But that difference, between wish and reality, is not the only one. There is also another fundamental difference between what happens when two Christian people enter into whatís called Holy Matrimony, and two other people, whose lives lack any spiritual dimension, who just "decide to get married".
Outwardly the difference may not be all that obvious. Both weddings may take place in a Church. Both may have exactly the same paraphernalia of bridesmaids, wedding dress, morning suit, best man, ushers, confetti, receptions and honeymoon. But Mr and Mrs Christian, when they enter into Holy Matrimony are consciously doing something quite different from their secular counterparts.
It will be different because, in the words of the marriage service, they will be embarking upon this adventure "in the fear of God, duly considering the causes for which matrimony was ordained".
To understand this reason why God ordained marriage we have to look at what St Paul says about it in his letter to the Ephesians. He writes:
Husbands must love their wives as they love their own bodies; for a man to love his wife is for him to love himself. A man never hates his own body, but he feeds it and looks after it; and that is the way Christ treats the Church, because it is his body Ė and we are its living parts. For this reason, a man must leave his father and mother and be joined to his wife and the two will become one body. This mystery has may implications; but I am saying it applies to Christ and the Church.
Did those words about men and women leaving father and mother and becoming one body with his wife sound familiar? They should do, because we have heard them twice already this morning, in the First reading and the Gospel.
They tell us that Marriage, as itís intended by God, isnít simply a way of perpetuating the human race, nor of enabling men and women to look after each other Ė though it incidentally achieves both those ends.
No. Marriage, according to Godís purposes, achieves the miraculous effect of reproducing a miniature image of the "mystical union that is between Christ and his Church". Every time a man and a woman enter into the Holy Estate of Matrimony they are creating an icon or living representation of Jesus Christ and his Living Church. And the more of these living icons of Christ there are in the world, the more likely people are to be aware of them.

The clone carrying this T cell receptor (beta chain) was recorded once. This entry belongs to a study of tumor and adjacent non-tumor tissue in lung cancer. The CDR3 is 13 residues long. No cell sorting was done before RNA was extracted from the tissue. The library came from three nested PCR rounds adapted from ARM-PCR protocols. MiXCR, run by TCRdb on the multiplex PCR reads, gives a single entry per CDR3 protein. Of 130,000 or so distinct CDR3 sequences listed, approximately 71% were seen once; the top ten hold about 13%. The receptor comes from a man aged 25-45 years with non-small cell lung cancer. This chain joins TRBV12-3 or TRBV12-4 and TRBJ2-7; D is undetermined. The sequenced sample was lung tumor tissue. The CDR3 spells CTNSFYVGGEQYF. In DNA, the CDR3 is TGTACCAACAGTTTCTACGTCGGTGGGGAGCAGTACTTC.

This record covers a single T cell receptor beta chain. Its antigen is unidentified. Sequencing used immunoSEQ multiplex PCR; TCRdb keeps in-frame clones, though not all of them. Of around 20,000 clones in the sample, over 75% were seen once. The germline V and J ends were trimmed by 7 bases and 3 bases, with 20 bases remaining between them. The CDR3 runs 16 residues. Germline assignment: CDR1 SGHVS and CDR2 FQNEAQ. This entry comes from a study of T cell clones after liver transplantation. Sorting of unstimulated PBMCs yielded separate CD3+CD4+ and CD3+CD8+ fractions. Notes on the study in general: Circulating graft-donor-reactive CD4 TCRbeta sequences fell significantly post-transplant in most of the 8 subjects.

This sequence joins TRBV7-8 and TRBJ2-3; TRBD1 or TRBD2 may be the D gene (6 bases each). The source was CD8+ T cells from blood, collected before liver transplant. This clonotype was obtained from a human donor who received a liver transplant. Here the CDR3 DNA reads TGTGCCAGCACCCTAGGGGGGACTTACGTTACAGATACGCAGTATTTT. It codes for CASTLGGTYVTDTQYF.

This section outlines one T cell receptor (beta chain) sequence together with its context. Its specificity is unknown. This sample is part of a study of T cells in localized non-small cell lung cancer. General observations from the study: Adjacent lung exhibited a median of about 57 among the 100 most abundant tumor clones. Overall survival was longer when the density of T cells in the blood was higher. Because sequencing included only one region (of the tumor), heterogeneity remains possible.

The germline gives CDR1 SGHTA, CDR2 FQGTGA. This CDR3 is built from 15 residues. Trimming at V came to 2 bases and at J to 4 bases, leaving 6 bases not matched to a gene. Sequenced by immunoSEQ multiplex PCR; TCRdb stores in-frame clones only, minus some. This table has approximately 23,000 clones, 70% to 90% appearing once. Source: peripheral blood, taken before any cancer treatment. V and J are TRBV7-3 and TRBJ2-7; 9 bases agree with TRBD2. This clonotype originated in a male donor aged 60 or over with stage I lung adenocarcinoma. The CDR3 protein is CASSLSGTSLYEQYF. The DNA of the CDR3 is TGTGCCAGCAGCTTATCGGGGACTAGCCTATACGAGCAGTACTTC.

They say, donít they, that a single image is worth a thousand words. Well a single Christian Marriage is a better advertisement for what we believe than a thousand sermons or services.
It follows that Holy Marriage is intended by God to be no mere temporary agreement between two parties, man and woman (which can therefore be ended for either partyís convenience) is, in reality, a three-sided affair of which God is one of the sides. It must be seen not so much as a matter of merely human choice but as what is called a vocation or a calling Ė that is, something to which we are called by God; and since God is one of the sides, He contributes to every marriage an element of permanence.
The opposite side of this coin is, of course, the fact that God calls some people to serve him by remaining unmarried Ė far more men and women than is generally realised. Remaining single should not therefore be thought of as a failure (to get married) but an unrivalled opportunity to serve God in ways that no married person, especially with the responsibility of a young family, could possible contemplate doing.
Of course all this is something which a generation like ours, who look upon feelings and their gratification as their guiding principle, is going to find it very difficult to accept. Their ways are not Godís ways as sooner or later they discover to their considerable cost.
But it does mean that those who enter into Christian Marriage do so from a completely different outlook from those in whose lives and choices God plays no part.
Which of the two is the more likely to lead to happiness and fulfilment I leave you to guess Ė but let your guess be informed by those words we so often read on the side of packages: "For best results, follow the Makerís instructions".